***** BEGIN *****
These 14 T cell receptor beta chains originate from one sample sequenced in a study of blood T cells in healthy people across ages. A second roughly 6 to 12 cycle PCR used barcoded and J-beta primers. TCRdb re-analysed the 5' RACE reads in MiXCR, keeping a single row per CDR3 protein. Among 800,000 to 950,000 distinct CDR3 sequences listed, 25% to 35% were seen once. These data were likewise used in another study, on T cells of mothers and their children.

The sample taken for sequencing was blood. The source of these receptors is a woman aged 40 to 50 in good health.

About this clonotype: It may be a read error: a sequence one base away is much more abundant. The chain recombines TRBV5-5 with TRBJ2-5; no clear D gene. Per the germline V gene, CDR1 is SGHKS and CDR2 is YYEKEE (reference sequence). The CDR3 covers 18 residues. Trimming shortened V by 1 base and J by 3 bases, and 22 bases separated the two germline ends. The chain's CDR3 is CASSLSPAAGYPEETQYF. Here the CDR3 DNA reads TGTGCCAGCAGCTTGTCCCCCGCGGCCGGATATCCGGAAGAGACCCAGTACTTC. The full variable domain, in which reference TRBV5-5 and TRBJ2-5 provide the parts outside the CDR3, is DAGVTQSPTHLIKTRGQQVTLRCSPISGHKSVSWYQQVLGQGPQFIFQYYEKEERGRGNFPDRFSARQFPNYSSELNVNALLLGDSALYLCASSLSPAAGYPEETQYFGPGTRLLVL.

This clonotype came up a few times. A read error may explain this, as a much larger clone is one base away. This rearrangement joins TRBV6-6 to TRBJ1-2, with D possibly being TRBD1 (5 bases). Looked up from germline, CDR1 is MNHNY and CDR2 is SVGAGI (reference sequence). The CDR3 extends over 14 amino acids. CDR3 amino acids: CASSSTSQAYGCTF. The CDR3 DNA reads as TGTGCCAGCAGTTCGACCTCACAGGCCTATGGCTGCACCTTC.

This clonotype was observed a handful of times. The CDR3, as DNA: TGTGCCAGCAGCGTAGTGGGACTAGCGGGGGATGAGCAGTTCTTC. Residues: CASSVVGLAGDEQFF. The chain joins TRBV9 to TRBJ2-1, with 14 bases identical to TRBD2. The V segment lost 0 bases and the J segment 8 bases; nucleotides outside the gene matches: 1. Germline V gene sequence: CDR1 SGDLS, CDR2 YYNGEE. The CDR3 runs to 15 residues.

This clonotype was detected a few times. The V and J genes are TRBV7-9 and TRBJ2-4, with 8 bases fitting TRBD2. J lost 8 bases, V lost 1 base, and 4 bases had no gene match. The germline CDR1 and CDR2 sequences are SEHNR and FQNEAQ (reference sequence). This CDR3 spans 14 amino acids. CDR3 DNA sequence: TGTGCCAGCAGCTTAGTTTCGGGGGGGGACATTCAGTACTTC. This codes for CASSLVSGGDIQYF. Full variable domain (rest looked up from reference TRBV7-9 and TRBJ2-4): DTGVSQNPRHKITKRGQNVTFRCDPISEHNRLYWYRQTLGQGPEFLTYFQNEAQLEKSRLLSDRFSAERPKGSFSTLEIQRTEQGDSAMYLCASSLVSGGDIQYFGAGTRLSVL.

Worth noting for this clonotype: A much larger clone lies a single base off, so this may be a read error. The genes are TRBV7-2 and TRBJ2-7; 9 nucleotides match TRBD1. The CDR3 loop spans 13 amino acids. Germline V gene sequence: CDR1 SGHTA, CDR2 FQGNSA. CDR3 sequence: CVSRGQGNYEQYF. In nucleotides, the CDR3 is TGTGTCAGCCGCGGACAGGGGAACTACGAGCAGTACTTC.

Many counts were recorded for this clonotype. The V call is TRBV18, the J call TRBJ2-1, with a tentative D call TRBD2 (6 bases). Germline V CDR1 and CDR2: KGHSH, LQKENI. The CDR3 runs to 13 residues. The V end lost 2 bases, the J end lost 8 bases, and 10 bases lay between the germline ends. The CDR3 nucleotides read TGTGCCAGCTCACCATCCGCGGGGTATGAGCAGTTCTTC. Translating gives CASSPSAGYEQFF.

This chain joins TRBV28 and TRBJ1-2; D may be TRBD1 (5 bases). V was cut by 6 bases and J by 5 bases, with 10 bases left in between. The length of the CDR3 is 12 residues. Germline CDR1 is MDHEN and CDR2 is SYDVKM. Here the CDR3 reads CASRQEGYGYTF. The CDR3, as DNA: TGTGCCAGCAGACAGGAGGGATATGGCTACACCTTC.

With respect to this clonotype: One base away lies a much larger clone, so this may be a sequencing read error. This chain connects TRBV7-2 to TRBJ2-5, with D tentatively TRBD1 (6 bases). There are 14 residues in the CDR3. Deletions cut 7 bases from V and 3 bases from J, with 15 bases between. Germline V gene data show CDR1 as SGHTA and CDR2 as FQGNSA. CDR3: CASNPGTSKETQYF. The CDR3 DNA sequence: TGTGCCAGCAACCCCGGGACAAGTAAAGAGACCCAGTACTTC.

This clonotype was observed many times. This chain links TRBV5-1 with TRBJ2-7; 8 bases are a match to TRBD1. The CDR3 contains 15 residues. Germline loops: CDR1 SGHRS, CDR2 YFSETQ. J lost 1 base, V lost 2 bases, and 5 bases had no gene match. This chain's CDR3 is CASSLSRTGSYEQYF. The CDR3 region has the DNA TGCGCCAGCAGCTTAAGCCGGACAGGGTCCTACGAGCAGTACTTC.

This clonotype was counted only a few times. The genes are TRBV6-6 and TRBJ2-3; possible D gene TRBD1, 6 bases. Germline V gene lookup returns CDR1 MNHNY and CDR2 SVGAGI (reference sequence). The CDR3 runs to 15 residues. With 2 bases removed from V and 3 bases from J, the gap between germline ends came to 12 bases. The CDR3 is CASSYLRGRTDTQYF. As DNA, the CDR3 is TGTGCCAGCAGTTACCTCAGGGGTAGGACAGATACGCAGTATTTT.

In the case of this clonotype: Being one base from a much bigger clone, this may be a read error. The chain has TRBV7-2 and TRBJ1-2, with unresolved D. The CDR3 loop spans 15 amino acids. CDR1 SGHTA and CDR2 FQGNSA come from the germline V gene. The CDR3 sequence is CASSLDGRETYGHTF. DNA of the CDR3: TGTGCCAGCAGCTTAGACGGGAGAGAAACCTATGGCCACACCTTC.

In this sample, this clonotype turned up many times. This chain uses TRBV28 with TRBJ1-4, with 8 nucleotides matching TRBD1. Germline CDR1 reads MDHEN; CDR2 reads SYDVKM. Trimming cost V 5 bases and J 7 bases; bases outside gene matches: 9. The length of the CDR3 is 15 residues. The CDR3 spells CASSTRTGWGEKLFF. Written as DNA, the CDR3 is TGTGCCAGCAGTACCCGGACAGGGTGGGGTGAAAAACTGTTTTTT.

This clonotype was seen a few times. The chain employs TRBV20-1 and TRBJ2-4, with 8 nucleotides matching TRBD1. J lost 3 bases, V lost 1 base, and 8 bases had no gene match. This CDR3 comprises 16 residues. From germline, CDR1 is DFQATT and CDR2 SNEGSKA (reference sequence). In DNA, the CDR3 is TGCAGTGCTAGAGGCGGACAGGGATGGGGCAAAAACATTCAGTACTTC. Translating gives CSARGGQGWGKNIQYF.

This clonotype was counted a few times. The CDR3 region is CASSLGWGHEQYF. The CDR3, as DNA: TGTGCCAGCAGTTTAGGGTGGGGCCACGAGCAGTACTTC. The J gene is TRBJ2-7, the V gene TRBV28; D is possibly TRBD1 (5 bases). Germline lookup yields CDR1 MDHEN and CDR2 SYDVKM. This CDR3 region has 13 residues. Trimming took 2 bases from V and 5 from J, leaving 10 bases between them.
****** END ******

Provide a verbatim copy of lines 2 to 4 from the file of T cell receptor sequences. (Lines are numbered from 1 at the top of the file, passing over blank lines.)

The sample taken for sequencing was blood. The source of these receptors is a woman aged 40 to 50 in good health.

About this clonotype: It may be a read error: a sequence one base away is much more abundant. The chain recombines TRBV5-5 with TRBJ2-5; no clear D gene. Per the germline V gene, CDR1 is SGHKS and CDR2 is YYEKEE (reference sequence). The CDR3 covers 18 residues. Trimming shortened V by 1 base and J by 3 bases, and 22 bases separated the two germline ends. The chain's CDR3 is CASSLSPAAGYPEETQYF. Here the CDR3 DNA reads TGTGCCAGCAGCTTGTCCCCCGCGGCCGGATATCCGGAAGAGACCCAGTACTTC. The full variable domain, in which reference TRBV5-5 and TRBJ2-5 provide the parts outside the CDR3, is DAGVTQSPTHLIKTRGQQVTLRCSPISGHKSVSWYQQVLGQGPQFIFQYYEKEERGRGNFPDRFSARQFPNYSSELNVNALLLGDSALYLCASSLSPAAGYPEETQYFGPGTRLLVL.

This clonotype came up a few times. A read error may explain this, as a much larger clone is one base away. This rearrangement joins TRBV6-6 to TRBJ1-2, with D possibly being TRBD1 (5 bases). Looked up from germline, CDR1 is MNHNY and CDR2 is SVGAGI (reference sequence). The CDR3 extends over 14 amino acids. CDR3 amino acids: CASSSTSQAYGCTF. The CDR3 DNA reads as TGTGCCAGCAGTTCGACCTCACAGGCCTATGGCTGCACCTTC.